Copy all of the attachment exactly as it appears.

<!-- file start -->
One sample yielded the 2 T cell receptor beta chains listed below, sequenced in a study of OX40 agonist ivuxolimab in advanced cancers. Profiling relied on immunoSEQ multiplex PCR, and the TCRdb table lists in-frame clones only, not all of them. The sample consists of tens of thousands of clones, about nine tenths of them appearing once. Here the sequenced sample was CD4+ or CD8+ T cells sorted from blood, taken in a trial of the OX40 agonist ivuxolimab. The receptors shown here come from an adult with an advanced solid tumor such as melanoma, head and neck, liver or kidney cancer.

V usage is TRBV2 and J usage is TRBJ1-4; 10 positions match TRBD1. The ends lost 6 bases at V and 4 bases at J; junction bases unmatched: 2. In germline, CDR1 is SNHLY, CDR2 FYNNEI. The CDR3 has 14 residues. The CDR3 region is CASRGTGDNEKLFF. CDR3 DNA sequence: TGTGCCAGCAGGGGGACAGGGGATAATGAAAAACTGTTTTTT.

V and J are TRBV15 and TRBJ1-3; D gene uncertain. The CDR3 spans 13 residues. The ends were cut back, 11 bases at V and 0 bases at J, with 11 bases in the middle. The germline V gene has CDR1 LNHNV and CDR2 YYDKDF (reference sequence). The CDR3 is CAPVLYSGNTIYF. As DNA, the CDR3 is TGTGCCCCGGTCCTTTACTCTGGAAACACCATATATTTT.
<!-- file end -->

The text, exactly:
One sample yielded the 2 T cell receptor beta chains listed below, sequenced in a study of OX40 agonist ivuxolimab in advanced cancers. Profiling relied on immunoSEQ multiplex PCR, and the TCRdb table lists in-frame clones only, not all of them. The sample consists of tens of thousands of clones, about nine tenths of them appearing once. Here the sequenced sample was CD4+ or CD8+ T cells sorted from blood, taken in a trial of the OX40 agonist ivuxolimab. The receptors shown here come from an adult with an advanced solid tumor such as melanoma, head and neck, liver or kidney cancer.

V usage is TRBV2 and J usage is TRBJ1-4; 10 positions match TRBD1. The ends lost 6 bases at V and 4 bases at J; junction bases unmatched: 2. In germline, CDR1 is SNHLY, CDR2 FYNNEI. The CDR3 has 14 residues. The CDR3 region is CASRGTGDNEKLFF. CDR3 DNA sequence: TGTGCCAGCAGGGGGACAGGGGATAATGAAAAACTGTTTTTT.

V and J are TRBV15 and TRBJ1-3; D gene uncertain. The CDR3 spans 13 residues. The ends were cut back, 11 bases at V and 0 bases at J, with 11 bases in the middle. The germline V gene has CDR1 LNHNV and CDR2 YYDKDF (reference sequence). The CDR3 is CAPVLYSGNTIYF. As DNA, the CDR3 is TGTGCCCCGGTCCTTTACTCTGGAAACACCATATATTTT.